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Chrome

Chrome is Getting the Ability To Play FLAC (theverge.com) 76

Audiophiles are getting a new way to listen to one of the top formats for lossless music. From a report: Google has begun adding FLAC support to Chrome, and it should be rolling out to the masses very soon. FLAC support is already live in Chrome's beta build and it's live in the current version of Chrome OS, too. If you have local FLAC files or come across one on the web, the added support allows Chrome to open it up in a completely bare-bones music player that takes over the entire tab. It's not exactly elegant, but it works. And it means that Mac users with Chrome installed will have an easy way to play back FLAC files should they come across one. While there are plenty of apps that can handle FLAC -- VLC being a popular one -- no native macOS app is capable of it. Windows 10, on the other hand, includes native support.
Operating Systems

Consumer Reports Now Recommends MacBook Pros (macrumors.com) 161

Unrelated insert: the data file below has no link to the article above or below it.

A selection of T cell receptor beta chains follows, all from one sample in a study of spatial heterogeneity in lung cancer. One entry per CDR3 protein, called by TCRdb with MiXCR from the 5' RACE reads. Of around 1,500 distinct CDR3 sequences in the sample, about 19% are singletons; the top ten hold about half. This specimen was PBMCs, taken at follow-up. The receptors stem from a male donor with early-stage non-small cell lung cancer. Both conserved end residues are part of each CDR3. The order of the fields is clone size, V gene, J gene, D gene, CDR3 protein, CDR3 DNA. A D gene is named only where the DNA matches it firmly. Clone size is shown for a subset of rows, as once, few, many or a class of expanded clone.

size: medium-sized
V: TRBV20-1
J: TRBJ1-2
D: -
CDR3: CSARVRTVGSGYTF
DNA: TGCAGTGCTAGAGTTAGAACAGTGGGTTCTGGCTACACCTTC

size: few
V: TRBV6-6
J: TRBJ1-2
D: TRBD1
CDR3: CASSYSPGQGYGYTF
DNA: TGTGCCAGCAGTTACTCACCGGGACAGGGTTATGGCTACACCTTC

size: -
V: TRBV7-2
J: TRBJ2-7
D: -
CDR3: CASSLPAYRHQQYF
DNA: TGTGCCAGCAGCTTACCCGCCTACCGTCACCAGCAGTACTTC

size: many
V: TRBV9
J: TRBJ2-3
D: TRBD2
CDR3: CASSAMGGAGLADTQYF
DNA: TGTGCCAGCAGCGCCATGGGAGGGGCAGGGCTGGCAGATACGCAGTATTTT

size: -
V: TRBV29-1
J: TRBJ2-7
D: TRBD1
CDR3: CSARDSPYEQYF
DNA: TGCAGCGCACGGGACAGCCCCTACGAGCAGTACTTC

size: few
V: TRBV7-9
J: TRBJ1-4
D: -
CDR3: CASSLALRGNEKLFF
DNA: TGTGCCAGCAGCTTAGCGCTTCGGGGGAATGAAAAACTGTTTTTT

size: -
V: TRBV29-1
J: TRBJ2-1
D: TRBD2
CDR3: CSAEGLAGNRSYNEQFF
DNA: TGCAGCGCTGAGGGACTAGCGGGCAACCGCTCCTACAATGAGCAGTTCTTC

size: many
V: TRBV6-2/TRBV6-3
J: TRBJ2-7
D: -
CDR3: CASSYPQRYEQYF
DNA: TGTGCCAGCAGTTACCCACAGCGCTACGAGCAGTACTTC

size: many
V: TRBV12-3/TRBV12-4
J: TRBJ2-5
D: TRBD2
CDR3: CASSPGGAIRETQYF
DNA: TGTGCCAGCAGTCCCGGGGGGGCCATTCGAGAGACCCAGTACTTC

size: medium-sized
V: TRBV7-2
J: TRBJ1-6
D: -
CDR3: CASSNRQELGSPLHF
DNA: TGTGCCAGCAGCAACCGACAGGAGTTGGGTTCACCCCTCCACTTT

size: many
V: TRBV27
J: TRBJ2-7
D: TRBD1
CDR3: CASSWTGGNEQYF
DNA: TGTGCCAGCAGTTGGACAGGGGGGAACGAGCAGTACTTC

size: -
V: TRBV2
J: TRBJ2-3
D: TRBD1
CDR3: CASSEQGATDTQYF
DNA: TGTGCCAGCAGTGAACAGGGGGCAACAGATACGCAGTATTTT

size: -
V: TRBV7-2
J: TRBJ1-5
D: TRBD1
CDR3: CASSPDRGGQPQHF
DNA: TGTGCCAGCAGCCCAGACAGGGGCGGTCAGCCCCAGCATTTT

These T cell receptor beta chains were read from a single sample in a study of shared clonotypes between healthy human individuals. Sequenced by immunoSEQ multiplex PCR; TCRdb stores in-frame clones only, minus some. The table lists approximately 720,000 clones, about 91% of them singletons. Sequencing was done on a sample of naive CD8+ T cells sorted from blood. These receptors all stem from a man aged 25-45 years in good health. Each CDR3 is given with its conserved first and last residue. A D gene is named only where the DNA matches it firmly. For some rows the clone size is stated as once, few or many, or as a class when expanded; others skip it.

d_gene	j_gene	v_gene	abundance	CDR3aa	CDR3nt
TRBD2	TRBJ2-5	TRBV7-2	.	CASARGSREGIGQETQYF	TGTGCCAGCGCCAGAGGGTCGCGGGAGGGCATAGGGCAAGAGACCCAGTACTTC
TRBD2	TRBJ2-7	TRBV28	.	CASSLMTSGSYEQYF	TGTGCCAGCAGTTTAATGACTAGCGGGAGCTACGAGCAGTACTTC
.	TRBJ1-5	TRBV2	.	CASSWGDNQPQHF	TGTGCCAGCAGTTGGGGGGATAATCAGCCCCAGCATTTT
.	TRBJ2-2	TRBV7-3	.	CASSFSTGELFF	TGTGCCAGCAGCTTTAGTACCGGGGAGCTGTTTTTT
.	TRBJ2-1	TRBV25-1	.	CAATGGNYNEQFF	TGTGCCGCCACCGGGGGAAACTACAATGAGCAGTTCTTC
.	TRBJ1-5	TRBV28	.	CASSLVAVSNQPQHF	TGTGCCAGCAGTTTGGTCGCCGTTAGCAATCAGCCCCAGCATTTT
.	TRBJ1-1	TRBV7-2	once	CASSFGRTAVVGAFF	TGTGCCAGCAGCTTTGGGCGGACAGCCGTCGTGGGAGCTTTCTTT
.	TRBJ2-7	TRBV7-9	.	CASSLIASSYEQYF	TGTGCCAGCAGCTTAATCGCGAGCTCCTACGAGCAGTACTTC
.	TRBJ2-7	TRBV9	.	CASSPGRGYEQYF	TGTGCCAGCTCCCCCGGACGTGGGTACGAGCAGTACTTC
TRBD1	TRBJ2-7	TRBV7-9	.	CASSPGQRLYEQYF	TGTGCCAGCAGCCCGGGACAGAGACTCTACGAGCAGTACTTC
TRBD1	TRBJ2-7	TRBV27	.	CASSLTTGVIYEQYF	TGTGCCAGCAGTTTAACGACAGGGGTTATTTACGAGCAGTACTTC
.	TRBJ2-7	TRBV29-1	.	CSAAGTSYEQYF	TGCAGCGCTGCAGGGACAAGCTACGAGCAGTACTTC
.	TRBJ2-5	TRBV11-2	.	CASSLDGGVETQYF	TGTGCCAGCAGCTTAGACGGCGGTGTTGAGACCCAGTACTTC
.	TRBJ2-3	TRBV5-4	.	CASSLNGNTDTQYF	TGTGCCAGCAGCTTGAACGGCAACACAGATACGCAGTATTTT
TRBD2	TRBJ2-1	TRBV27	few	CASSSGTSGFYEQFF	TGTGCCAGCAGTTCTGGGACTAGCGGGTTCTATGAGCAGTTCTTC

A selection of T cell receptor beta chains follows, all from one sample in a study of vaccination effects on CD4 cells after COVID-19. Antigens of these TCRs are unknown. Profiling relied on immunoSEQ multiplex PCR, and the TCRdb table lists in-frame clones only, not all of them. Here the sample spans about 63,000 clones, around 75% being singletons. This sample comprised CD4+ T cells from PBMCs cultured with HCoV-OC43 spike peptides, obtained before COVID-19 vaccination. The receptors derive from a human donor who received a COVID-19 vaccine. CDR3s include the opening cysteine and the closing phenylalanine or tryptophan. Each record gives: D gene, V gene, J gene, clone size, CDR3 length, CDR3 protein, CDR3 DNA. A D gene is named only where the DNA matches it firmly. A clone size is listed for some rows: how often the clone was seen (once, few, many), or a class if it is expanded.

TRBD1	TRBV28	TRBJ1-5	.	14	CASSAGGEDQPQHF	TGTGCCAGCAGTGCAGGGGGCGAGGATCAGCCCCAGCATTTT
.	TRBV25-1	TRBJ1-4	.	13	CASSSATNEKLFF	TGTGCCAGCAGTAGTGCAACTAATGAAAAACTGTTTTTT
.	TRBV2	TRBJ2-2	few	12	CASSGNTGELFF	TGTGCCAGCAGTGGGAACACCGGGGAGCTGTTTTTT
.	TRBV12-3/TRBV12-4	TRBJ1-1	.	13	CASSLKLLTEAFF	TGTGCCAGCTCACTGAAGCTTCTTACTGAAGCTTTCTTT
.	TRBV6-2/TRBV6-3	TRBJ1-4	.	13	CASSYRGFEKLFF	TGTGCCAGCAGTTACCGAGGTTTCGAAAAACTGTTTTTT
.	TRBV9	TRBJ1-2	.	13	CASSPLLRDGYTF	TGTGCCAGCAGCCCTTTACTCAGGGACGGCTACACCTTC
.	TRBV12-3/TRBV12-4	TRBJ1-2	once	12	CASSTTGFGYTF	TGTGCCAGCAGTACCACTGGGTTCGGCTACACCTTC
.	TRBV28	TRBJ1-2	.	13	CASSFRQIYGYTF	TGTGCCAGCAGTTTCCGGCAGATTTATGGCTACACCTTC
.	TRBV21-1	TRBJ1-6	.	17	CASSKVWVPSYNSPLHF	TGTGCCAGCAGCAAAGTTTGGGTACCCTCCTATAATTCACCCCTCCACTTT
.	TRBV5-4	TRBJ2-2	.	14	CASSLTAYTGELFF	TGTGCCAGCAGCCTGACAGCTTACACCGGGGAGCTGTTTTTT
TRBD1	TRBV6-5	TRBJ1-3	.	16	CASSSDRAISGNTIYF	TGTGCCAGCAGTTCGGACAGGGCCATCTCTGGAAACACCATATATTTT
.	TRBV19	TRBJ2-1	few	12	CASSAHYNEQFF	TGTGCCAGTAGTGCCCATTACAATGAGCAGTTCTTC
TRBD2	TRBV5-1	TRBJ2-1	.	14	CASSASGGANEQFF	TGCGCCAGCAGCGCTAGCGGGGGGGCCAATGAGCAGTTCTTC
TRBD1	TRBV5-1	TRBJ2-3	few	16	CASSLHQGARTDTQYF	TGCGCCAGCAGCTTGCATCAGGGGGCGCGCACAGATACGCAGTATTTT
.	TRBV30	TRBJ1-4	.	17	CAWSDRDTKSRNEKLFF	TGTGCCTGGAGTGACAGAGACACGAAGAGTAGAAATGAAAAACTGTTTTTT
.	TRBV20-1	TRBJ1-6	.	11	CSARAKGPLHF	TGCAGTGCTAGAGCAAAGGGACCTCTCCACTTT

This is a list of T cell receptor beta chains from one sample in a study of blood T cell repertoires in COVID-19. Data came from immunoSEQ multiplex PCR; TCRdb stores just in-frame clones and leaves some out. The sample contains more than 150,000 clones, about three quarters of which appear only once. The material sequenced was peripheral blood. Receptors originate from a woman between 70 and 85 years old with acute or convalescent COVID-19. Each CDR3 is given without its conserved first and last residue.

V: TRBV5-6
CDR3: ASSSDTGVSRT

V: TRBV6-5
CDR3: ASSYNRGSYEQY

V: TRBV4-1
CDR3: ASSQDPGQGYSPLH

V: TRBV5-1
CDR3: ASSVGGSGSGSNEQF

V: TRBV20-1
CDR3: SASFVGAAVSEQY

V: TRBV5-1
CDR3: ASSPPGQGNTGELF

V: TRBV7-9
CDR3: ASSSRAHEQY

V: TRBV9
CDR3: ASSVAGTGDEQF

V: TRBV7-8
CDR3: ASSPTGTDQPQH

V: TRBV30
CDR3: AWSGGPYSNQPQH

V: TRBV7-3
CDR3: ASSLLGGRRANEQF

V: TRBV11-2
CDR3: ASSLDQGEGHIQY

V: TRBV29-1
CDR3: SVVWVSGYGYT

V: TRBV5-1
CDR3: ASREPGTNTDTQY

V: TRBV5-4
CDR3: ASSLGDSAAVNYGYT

Consumer Reports has updated their report on the 2016 MacBook Pros, and is now recommending Apple's latest notebooks. MacRumors reports: In the new test, conducted running a beta version of macOS that fixes the Safari-related bug that caused erratic battery life in the original test, all three MacBook Pro models "performed well." The 13-inch model without a Touch Bar had an average battery life of 18.75 hours, the 13-inch model with a Touch Bar lasted for 15.25 hours on average, and the 15-inch MacBook Pro with Touch Bar had an average battery life of 17.25 hours. "Now that we've factored in the new battery-life measurements, the laptops' overall scores have risen, and all three machines now fall well within the recommended range in Consumer Reports ratings," reports Consumer Reports. Consumer Reports originally denied the 2016 MacBook Pro a purchase recommendation in late December due to extreme battery life variance that didn't match up with Apple's 10 hour battery life claim. Apple worked with Consumer Reports to figure out why the magazine encountered battery life issues, which led to the discovery of an obscure Safari caching bug. Consumer Reports used a developer setting to turn off Safari caching, triggering an "obscure and intermittent bug reloading icons" that drained excessive battery. The bug, fixed by Apple in macOS Sierra 10.12.3 beta 3, is not one the average user will encounter as most people don't turn off the Safari caching option, but it's something done in all Consumer Reports tests to ensure uniform testing conditions. A fix for the issue will be available to the general public when macOS Sierra 10.12.3 is released, but users can get it now by signing up for Apple's beta testing program.